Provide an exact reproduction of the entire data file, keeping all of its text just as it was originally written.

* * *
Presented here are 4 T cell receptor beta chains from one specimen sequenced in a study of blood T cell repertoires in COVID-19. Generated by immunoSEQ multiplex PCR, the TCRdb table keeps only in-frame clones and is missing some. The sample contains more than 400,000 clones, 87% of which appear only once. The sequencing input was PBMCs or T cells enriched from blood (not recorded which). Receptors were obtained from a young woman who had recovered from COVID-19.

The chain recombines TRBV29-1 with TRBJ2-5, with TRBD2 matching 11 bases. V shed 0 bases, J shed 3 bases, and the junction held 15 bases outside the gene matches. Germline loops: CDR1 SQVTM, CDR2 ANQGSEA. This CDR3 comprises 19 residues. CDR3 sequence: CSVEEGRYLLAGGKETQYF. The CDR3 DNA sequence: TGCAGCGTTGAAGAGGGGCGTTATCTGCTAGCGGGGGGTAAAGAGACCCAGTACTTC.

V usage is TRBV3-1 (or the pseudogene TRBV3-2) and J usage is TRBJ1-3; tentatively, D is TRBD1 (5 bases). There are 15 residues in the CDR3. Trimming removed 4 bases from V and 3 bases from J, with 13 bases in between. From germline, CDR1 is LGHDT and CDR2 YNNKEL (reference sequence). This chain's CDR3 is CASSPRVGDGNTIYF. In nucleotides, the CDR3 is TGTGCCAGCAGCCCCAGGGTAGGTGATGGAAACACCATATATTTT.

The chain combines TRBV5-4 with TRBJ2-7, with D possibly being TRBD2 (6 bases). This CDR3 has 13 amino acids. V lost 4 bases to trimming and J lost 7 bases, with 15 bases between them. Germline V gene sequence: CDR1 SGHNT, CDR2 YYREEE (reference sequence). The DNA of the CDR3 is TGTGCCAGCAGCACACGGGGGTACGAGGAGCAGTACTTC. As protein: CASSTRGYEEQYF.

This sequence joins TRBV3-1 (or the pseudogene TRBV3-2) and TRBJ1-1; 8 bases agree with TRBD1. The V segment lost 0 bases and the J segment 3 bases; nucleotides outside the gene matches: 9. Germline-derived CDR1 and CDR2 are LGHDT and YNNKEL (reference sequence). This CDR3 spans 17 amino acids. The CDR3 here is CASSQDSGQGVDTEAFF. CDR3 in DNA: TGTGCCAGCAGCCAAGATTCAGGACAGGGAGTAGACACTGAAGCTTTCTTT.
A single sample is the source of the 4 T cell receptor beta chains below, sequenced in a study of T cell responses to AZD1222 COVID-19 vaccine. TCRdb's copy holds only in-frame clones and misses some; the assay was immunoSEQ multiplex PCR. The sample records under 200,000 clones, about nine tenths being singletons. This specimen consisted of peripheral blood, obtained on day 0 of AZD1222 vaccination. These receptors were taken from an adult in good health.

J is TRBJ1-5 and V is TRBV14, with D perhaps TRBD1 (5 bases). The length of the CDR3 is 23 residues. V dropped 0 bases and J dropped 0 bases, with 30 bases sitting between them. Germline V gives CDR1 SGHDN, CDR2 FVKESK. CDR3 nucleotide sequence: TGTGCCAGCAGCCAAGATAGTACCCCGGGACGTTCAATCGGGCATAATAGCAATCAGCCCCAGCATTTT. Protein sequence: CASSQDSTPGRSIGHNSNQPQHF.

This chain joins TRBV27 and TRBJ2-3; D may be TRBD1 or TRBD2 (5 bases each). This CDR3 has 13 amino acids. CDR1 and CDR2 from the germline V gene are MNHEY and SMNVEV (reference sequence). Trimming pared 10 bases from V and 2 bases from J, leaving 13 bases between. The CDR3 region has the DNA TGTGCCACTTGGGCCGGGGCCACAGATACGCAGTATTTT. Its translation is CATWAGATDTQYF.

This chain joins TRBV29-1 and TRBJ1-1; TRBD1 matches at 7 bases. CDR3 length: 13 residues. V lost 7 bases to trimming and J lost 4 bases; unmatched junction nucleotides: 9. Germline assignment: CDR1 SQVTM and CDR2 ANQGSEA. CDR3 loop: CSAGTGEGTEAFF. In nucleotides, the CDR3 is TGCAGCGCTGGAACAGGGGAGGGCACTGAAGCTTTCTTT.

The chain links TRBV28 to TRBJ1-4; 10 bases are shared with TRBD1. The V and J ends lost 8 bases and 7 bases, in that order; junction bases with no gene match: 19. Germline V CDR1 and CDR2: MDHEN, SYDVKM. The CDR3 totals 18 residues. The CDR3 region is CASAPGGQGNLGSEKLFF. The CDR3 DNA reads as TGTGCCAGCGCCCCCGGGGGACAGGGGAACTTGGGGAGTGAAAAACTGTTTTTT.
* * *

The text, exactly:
Presented here are 4 T cell receptor beta chains from one specimen sequenced in a study of blood T cell repertoires in COVID-19. Generated by immunoSEQ multiplex PCR, the TCRdb table keeps only in-frame clones and is missing some. The sample contains more than 400,000 clones, 87% of which appear only once. The sequencing input was PBMCs or T cells enriched from blood (not recorded which). Receptors were obtained from a young woman who had recovered from COVID-19.

The chain recombines TRBV29-1 with TRBJ2-5, with TRBD2 matching 11 bases. V shed 0 bases, J shed 3 bases, and the junction held 15 bases outside the gene matches. Germline loops: CDR1 SQVTM, CDR2 ANQGSEA. This CDR3 comprises 19 residues. CDR3 sequence: CSVEEGRYLLAGGKETQYF. The CDR3 DNA sequence: TGCAGCGTTGAAGAGGGGCGTTATCTGCTAGCGGGGGGTAAAGAGACCCAGTACTTC.

V usage is TRBV3-1 (or the pseudogene TRBV3-2) and J usage is TRBJ1-3; tentatively, D is TRBD1 (5 bases). There are 15 residues in the CDR3. Trimming removed 4 bases from V and 3 bases from J, with 13 bases in between. From germline, CDR1 is LGHDT and CDR2 YNNKEL (reference sequence). This chain's CDR3 is CASSPRVGDGNTIYF. In nucleotides, the CDR3 is TGTGCCAGCAGCCCCAGGGTAGGTGATGGAAACACCATATATTTT.

The chain combines TRBV5-4 with TRBJ2-7, with D possibly being TRBD2 (6 bases). This CDR3 has 13 amino acids. V lost 4 bases to trimming and J lost 7 bases, with 15 bases between them. Germline V gene sequence: CDR1 SGHNT, CDR2 YYREEE (reference sequence). The DNA of the CDR3 is TGTGCCAGCAGCACACGGGGGTACGAGGAGCAGTACTTC. As protein: CASSTRGYEEQYF.

This sequence joins TRBV3-1 (or the pseudogene TRBV3-2) and TRBJ1-1; 8 bases agree with TRBD1. The V segment lost 0 bases and the J segment 3 bases; nucleotides outside the gene matches: 9. Germline-derived CDR1 and CDR2 are LGHDT and YNNKEL (reference sequence). This CDR3 spans 17 amino acids. The CDR3 here is CASSQDSGQGVDTEAFF. CDR3 in DNA: TGTGCCAGCAGCCAAGATTCAGGACAGGGAGTAGACACTGAAGCTTTCTTT.
A single sample is the source of the 4 T cell receptor beta chains below, sequenced in a study of T cell responses to AZD1222 COVID-19 vaccine. TCRdb's copy holds only in-frame clones and misses some; the assay was immunoSEQ multiplex PCR. The sample records under 200,000 clones, about nine tenths being singletons. This specimen consisted of peripheral blood, obtained on day 0 of AZD1222 vaccination. These receptors were taken from an adult in good health.

J is TRBJ1-5 and V is TRBV14, with D perhaps TRBD1 (5 bases). The length of the CDR3 is 23 residues. V dropped 0 bases and J dropped 0 bases, with 30 bases sitting between them. Germline V gives CDR1 SGHDN, CDR2 FVKESK. CDR3 nucleotide sequence: TGTGCCAGCAGCCAAGATAGTACCCCGGGACGTTCAATCGGGCATAATAGCAATCAGCCCCAGCATTTT. Protein sequence: CASSQDSTPGRSIGHNSNQPQHF.

This chain joins TRBV27 and TRBJ2-3; D may be TRBD1 or TRBD2 (5 bases each). This CDR3 has 13 amino acids. CDR1 and CDR2 from the germline V gene are MNHEY and SMNVEV (reference sequence). Trimming pared 10 bases from V and 2 bases from J, leaving 13 bases between. The CDR3 region has the DNA TGTGCCACTTGGGCCGGGGCCACAGATACGCAGTATTTT. Its translation is CATWAGATDTQYF.

This chain joins TRBV29-1 and TRBJ1-1; TRBD1 matches at 7 bases. CDR3 length: 13 residues. V lost 7 bases to trimming and J lost 4 bases; unmatched junction nucleotides: 9. Germline assignment: CDR1 SQVTM and CDR2 ANQGSEA. CDR3 loop: CSAGTGEGTEAFF. In nucleotides, the CDR3 is TGCAGCGCTGGAACAGGGGAGGGCACTGAAGCTTTCTTT.

The chain links TRBV28 to TRBJ1-4; 10 bases are shared with TRBD1. The V and J ends lost 8 bases and 7 bases, in that order; junction bases with no gene match: 19. Germline V CDR1 and CDR2: MDHEN, SYDVKM. The CDR3 totals 18 residues. The CDR3 region is CASAPGGQGNLGSEKLFF. The CDR3 DNA reads as TGTGCCAGCGCCCCCGGGGGACAGGGGAACTTGGGGAGTGAAAAACTGTTTTTT.